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Shark Week 2014

“Shark Week, man. How do you not watch that? Whole week of sharks.” - Dean Winchester

It’s that time of year again. Shark Week. After the media firestorm created by last year’s highly controversial docudrama, Megalodon: The Monster Shark Lives, Discovery really tried to capitalize on the monster trend. Most of the new specials this week focused on the monster movie aspect of things rather than the science side. Can’t say I was thrilled with the change. A lot of the shows were fun, but they did get tedious after a while. Can Shark Week mix it up a little more next year? I mean, just looking at the titles you can see the vibe they were clearly going for. Alien Sharks, Zombie Sharks, Spawn of Jaws? Message received, Discovery. Time to back off.


Air Jaws: Fins of Fury
Certified Shark Week celeb Chris Fallows attempts to find Colossus, a very large shark he and his crew saw a few years ago. Why? Uh, because he was big? It was a decent special but I just couldn’t get over the randomness of their mission. Looking for one particular shark in the entire ocean seemed a little...crazy and pointless? And some of their methods (i.e. put a guy on a floating cut out of a shark and waiting for other sharks to approach it) reminded me of watching drunken frat boys attempt to catch bunnies in college. If, you know, bunnies were two thousand times larger and could easily kill you.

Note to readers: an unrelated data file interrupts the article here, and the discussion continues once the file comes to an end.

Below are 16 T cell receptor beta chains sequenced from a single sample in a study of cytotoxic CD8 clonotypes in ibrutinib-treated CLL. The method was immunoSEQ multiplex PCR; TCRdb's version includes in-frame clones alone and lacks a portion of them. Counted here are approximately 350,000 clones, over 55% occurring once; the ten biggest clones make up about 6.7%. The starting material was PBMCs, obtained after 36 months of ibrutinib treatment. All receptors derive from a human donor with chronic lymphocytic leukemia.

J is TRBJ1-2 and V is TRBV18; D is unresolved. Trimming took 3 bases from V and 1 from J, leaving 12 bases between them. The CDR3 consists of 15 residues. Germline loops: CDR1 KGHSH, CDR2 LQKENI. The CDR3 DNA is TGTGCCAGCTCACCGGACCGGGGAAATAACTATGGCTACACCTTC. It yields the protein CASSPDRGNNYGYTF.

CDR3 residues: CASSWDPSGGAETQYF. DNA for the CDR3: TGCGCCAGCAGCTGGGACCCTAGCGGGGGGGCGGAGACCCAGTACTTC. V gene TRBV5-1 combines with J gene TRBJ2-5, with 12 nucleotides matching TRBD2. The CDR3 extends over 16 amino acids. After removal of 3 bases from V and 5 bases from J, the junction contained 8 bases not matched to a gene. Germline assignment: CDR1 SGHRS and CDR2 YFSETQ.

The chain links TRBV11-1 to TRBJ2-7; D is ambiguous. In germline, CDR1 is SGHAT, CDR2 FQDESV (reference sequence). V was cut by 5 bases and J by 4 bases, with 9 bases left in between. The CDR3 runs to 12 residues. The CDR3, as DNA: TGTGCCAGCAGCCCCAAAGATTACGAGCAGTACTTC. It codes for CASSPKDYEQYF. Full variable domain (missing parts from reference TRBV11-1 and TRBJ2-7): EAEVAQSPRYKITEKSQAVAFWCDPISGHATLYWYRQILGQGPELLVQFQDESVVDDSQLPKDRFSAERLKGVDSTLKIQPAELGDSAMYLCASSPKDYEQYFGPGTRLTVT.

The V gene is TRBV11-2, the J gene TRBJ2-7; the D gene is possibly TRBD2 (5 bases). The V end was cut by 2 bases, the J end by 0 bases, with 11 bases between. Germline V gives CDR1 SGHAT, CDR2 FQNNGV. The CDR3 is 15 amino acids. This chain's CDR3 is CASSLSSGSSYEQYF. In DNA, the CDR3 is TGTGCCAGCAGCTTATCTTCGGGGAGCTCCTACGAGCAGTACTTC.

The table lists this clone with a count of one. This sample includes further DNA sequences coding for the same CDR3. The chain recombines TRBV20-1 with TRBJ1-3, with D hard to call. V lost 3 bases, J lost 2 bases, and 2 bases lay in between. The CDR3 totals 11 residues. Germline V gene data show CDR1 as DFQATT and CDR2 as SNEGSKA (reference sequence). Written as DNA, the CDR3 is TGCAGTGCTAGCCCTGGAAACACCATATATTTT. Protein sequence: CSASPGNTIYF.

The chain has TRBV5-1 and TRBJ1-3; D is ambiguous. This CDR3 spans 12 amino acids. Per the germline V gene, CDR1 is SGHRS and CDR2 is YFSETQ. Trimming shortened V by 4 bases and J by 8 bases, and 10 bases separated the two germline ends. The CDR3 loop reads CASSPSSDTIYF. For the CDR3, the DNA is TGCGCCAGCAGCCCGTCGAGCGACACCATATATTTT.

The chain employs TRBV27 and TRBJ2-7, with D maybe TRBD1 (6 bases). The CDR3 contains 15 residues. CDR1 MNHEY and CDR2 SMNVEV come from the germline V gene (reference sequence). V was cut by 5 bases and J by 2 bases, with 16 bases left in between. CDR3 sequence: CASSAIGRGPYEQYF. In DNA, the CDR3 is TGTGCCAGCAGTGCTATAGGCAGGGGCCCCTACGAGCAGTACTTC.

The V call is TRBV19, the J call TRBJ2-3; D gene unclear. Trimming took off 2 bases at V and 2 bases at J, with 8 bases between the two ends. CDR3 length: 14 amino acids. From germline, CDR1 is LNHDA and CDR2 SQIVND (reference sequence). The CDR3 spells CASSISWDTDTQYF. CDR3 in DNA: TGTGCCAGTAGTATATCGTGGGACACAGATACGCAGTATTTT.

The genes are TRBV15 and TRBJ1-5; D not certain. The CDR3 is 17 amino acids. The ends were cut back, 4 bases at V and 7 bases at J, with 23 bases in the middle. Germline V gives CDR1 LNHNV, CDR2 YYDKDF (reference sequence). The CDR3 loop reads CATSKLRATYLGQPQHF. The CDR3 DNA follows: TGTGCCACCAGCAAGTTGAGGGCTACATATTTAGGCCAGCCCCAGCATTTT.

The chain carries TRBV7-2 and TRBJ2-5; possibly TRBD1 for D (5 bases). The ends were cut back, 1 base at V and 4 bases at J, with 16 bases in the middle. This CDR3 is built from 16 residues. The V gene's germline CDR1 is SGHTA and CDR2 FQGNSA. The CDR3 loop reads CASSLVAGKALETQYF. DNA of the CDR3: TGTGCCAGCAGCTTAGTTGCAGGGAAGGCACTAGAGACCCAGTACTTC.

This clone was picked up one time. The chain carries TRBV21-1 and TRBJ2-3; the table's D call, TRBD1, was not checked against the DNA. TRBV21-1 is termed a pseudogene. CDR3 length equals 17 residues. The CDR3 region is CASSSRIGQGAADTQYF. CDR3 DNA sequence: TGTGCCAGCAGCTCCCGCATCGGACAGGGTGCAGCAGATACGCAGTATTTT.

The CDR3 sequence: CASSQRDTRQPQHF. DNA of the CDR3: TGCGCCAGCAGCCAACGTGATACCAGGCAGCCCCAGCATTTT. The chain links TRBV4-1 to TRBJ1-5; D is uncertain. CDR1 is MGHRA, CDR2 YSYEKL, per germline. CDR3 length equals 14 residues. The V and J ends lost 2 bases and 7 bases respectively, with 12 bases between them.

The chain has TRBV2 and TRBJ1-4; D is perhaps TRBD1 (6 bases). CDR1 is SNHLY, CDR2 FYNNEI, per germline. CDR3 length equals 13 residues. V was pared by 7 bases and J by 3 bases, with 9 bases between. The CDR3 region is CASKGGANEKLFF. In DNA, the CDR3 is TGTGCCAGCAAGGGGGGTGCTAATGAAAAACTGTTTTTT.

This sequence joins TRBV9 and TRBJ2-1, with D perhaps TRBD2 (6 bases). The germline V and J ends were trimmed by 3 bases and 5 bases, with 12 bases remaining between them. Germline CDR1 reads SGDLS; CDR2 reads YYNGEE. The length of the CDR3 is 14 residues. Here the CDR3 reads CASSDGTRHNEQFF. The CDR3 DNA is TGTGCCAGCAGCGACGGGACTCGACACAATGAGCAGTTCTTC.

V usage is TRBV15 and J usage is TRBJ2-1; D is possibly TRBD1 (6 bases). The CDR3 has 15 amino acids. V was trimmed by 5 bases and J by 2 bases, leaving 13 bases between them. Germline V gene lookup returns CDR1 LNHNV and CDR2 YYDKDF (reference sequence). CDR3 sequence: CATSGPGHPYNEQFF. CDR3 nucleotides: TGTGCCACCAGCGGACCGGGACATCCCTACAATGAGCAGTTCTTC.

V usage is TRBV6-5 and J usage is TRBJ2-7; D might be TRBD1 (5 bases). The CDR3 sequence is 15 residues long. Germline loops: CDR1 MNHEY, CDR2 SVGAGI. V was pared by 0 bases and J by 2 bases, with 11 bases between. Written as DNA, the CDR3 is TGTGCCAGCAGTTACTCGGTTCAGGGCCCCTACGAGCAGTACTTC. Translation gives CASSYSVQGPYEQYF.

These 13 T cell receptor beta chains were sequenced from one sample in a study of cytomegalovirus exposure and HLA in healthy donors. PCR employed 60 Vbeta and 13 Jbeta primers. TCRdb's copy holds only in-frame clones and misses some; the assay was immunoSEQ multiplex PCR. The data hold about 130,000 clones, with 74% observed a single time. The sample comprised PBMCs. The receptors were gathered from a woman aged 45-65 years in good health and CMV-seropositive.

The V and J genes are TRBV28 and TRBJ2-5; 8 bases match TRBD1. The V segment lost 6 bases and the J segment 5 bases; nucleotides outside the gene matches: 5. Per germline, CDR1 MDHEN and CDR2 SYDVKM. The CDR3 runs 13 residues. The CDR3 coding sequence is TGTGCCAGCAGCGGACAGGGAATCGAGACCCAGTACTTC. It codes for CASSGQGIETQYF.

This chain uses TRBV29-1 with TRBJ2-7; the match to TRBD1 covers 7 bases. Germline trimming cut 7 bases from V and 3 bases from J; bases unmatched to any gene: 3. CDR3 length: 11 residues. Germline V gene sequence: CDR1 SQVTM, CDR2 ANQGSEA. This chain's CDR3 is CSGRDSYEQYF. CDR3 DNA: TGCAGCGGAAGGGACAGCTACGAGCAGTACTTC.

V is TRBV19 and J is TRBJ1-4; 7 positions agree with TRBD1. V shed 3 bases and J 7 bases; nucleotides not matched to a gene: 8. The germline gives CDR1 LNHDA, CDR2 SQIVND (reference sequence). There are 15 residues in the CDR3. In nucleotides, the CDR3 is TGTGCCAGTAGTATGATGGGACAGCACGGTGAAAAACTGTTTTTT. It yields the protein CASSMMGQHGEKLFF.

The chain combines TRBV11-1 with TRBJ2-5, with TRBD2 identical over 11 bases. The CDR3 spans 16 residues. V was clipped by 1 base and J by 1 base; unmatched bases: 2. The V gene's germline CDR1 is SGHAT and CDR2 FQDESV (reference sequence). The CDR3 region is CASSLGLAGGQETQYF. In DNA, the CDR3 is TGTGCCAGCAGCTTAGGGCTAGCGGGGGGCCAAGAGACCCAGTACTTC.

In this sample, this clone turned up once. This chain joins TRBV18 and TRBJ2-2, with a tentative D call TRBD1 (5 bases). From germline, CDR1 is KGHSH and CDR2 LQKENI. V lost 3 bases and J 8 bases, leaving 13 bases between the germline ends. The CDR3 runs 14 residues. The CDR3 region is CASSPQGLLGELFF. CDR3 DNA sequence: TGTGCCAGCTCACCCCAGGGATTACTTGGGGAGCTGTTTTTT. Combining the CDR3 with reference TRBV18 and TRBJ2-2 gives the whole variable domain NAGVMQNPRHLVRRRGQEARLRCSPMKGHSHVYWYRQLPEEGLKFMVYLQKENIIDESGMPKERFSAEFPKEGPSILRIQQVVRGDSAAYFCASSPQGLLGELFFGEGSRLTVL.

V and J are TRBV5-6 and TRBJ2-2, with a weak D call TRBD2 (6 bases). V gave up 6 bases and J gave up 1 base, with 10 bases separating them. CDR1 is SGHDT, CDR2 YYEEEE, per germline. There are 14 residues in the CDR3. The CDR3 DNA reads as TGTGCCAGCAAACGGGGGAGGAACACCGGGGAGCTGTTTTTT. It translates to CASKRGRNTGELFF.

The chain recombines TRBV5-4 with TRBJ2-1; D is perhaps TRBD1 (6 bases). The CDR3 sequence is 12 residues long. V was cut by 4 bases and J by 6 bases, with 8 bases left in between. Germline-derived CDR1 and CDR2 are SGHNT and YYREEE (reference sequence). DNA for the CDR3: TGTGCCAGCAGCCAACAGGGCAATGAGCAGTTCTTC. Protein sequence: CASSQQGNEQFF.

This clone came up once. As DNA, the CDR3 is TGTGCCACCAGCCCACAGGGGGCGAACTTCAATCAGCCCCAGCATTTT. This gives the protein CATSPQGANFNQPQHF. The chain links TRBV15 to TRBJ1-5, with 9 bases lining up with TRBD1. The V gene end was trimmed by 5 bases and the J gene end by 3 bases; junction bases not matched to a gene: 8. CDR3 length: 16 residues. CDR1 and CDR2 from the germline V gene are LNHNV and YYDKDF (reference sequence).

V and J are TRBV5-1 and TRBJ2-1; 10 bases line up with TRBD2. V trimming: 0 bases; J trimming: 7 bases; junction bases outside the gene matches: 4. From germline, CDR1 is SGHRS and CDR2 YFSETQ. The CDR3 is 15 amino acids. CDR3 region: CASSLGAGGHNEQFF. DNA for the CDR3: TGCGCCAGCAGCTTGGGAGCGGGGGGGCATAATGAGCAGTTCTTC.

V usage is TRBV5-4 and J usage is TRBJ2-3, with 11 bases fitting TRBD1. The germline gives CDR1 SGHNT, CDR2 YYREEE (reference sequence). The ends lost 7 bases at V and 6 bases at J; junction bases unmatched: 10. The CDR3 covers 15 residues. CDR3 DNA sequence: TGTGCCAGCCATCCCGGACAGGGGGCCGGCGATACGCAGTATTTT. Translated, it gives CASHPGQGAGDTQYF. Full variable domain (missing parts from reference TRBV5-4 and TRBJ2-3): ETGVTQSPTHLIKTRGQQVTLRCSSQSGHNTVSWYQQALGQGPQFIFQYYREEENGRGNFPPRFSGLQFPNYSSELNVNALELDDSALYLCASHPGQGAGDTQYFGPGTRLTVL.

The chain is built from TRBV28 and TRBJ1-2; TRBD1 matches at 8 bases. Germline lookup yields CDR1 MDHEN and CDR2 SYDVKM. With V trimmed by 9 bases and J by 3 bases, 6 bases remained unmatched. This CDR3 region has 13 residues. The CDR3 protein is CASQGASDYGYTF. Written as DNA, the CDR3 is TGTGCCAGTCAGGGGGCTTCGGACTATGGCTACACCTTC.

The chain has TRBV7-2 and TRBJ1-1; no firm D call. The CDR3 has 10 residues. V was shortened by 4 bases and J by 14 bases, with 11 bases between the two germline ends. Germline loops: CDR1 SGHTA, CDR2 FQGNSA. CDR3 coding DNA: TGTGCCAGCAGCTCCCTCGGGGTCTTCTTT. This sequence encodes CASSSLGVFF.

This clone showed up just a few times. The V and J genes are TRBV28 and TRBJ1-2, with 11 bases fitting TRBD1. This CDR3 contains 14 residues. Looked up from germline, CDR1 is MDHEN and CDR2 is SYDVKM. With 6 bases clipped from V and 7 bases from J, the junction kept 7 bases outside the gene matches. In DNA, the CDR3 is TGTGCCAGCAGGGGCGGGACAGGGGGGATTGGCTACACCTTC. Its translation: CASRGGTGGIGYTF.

Shark of Darkness: Wrath of Submarine
After the success of last year’s controversial docudrama Megalodon: The Monster Shark Lives, Discovery tried their luck again with the same formula. The results were, in my opinion, much better. Unlike Megalodon, Shark of Darkness cops to its fakeittude from jump street. Also different, Shark of Darkness is actually based on something. That something might be an urban legend from the 1970s, but it’s better than nothing. According to the show, Submarine is a magical shark not only twice the size of most other great white sharks but a super smart great white shark which has learned how to breathe without moving, remain vertical prior to a predation to lull its victims into a false sense of security, scare off other great white sharks, and kill prey with waves, which it learned from watching orcas (what?). Also it’s favorite food is people according to the show’s “expert.” As the show admits Submarine is only sighted once ever ten years or so, one can only assume Submarine is on a diet. It was entertaining with features like terrible reenactment acting, bad CGI, and super fake found footage. The show reminded me pleasantly of watching Unsolved Mysteries reruns on Lifetime as a kid. The disclaimer at the top of the program insists that some still believe in Submarine, which I’m sure is true. The same people who believe the moon landing was faked and Elizabeth I was the real William Shakespeare, no doubt.